Updated: January 4, 2016 1:42:05 am
Lee Chong Wei was facing some stepping problems on the court in his first Premier Badminton League tie for Hyderabad Hunters — taking the court the same evening that he landed in India. Court-side coach Aravind Bhat was the first to spot it. By then Kidambi Srikanth of Bengaluru Top Guns was 1-5 down in the opener. The instructions were short and precise – to alternate his smashes with drops.
Chong Wei, the Malaysian, who had occupied the top perch of rankings for close to seven years, was toying with Srikanth’s smashes — some five varieties of them in depth and angles. Pretty looking projectiles rendered useless by the maestro whose deep defense is second skin to his game.
Bhat had earlier in the tie attempted to drill similarly pithy instructions to Sameer Verma — a surprise trump match for Bangalore against P Kashyap, though they were silently banking on the latter’s untested match-fitness post his calf injury. Verma had nodded vigorously to what his coaching corner was telling him, but failed to execute most of the plans.
Srikanth’s not Top 10 in the world for nothing. “A coach can’t help any player to beat Lee Chong Wei with mere instructions. Srikanth followed what I said immediately, but it was entirely his instinctive understanding of what to do when that took him to this win,” Bhat said. It was a 15-12, 6-15, 15-7 maiden win over the badminton legend. The match was inconsequential to the tie – Bengaluru had already lost that battle. But it was Srikanth’s first match of the year after a difficult season, and more crucially Chong Wei was on a 15-match unbeaten streak since October.
It took the Indian World No.9 a few minutes to get accustomed to the drift in the heavily air conditioned stadium.
And close to five aggressive but ineffective smashes to start a course correction. “I played five different strokes, made five different mistakes. And then I changed,” he would later say.
Chong Wei can stand at one place and parry smashes with his Neo-from-Matrix-like racquet work. But when Srikanth started mixing things up, not letting up on the aggressive intent, while making him move back and forth, that the Malaysian would be thrown off a tad.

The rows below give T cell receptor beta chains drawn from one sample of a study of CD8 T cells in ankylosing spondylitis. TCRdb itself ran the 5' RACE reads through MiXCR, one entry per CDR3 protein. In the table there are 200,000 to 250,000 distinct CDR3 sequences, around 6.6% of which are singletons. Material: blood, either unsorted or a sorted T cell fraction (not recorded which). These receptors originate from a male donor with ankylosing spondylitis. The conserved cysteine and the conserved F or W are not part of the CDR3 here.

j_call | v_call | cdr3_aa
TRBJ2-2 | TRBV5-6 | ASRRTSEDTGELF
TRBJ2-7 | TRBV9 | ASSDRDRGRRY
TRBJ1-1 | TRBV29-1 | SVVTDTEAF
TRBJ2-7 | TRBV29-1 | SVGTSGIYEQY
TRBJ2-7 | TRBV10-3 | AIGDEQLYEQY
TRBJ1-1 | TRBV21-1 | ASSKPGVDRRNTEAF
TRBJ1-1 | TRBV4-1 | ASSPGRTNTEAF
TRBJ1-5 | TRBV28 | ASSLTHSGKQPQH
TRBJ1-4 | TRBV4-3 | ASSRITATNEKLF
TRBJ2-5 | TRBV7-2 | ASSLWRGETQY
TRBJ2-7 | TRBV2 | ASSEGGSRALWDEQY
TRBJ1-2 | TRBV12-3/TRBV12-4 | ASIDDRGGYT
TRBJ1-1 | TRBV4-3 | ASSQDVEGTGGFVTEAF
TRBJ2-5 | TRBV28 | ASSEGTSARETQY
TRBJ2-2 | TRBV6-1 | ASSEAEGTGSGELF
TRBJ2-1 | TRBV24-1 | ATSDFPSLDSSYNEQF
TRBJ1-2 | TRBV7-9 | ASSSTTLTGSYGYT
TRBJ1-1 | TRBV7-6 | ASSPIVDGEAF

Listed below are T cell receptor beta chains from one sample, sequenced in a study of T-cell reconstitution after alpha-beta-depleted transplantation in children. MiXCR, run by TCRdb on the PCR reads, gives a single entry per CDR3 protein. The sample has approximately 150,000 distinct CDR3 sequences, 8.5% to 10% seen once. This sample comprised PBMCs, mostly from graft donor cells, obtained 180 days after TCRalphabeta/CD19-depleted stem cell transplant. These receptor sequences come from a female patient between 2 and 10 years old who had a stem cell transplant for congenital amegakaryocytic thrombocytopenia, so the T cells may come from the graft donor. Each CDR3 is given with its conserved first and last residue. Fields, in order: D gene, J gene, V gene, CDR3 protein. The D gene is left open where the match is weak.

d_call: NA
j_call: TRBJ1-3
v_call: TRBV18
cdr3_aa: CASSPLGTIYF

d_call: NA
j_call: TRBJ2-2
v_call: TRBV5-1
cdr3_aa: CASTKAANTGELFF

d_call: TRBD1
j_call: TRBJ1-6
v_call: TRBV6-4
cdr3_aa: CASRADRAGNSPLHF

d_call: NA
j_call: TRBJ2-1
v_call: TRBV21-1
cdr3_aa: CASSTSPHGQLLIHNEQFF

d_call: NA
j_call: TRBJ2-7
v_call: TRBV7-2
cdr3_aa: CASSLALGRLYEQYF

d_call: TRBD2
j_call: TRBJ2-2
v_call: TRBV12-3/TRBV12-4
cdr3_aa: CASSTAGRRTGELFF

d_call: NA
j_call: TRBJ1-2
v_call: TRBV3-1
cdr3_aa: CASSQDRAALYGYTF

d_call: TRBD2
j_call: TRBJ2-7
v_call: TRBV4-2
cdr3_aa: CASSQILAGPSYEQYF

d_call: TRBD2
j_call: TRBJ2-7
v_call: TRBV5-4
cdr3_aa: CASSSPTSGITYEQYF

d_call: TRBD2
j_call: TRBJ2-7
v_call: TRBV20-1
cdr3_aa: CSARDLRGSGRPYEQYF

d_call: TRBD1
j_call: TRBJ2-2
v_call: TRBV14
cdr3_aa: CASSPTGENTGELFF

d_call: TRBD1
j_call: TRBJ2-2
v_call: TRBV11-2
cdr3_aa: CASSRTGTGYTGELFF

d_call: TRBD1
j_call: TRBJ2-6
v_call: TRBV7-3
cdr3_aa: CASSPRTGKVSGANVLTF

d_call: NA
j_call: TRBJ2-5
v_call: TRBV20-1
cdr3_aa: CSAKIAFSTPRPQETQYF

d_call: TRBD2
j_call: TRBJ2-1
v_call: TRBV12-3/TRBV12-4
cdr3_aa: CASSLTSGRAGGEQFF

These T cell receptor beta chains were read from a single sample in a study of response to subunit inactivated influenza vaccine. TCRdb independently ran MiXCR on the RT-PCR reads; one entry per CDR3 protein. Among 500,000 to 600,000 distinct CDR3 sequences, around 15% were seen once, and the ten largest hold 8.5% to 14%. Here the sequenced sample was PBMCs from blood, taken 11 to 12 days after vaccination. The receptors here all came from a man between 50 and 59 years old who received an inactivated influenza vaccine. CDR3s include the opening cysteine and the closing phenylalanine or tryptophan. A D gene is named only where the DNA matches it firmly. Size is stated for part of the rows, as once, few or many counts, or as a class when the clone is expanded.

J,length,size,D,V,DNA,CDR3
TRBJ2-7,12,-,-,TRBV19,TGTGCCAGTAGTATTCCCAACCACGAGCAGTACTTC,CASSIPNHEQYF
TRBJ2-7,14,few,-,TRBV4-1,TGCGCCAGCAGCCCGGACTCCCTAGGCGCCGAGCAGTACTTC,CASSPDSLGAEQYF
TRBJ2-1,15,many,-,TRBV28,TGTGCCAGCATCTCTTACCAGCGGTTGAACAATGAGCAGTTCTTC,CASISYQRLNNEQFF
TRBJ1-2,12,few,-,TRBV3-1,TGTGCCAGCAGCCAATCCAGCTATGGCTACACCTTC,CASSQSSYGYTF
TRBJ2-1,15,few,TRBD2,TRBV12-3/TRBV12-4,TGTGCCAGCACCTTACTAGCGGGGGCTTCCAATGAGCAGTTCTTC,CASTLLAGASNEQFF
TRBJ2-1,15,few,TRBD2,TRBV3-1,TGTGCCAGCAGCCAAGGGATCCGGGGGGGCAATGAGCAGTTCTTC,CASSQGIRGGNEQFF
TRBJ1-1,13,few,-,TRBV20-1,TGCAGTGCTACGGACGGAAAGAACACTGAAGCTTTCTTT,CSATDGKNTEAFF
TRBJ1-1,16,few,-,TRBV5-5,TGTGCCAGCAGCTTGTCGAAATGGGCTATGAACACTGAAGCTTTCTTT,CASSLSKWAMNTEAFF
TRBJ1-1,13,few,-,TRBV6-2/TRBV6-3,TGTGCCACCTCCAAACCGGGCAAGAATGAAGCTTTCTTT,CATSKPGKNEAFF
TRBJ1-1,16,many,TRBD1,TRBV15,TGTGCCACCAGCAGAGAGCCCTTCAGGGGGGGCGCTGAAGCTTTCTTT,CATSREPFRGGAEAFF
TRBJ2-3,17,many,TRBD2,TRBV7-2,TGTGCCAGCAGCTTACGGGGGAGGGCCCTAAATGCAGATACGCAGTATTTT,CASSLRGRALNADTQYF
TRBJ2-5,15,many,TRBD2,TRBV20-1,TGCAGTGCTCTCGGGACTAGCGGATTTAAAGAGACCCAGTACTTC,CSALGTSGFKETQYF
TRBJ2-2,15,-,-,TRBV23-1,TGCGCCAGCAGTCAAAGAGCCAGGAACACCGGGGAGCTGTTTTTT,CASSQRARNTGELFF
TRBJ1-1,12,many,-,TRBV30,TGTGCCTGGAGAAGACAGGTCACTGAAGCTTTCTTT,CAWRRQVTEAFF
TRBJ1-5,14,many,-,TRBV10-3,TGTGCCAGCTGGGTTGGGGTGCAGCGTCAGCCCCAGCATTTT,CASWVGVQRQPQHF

It helped that the 15-point format and sudden death suited Srikanth’s attacking style of play. Chong Wei himself remained curiously error-prone. He’d said he wasn’t at his best yet – only “85 per cent” after his third Super Series title at Hong Kong. But though he’d strike some form in the mid-set, he never got going in the decider as Srikanth mixed subtlety with strength.
2015 had been a lesson in what not to do, he would say later. “I tried everything in match ending situations – rushing, playing safe, smashing, defending, nothing seemed to be working,” he said. “I would play attacking when the situation demanded defense and play cautious when I needed to be aggressive against a certain player. I’m slowly learning what to do when,” he said.
Having never taken a set off Chong Wei (though he dragged him into a decider in the last IBL) on the international circuit, Srikanth was punch pleased with his effort today. “It’s good to have beaten top two styles of play – Lin Dan’s more a rallying way, and Chong Wei’s aggressive. That plus beating Viktor Axelsen at India Super Series last year – it’s good to get those wins,” he said.
Srikanth’s 2015 season had 7 first-round exits — and after the high against Lin Dan, this included the notorious distinction of becoming Tian Houwei’s bunny — losing to the Chinese thrice in two months. There were assorted three set losses — most notably the World Championship loss to Hu Yun (23-21 in the third) and to Tommy Sugiarto at the Indonesian Masters (24-22 in the decider), and after battling the classic second season blues where opponents seemed to have read through him, Srikanth’s game looks on the mend.
“The little I saw of his matches during the end of last year, he seemed to have all the strokes. But just the mind needed to adjust,” Bhat says, promising, “Srikanth’s adding new stuff to his game too.”
For Srikanth who went aggressive on the line call challenges too and at one point seemed like he’d burst through the net debating a point, it was completing some unfinished business.
Having first come to notice to Indian spectators at the last IBL — where he incidentally stole a set off Chong Wei — it was time he put one across. “I won a set against him last time,” he reminded. This win might not need reminding.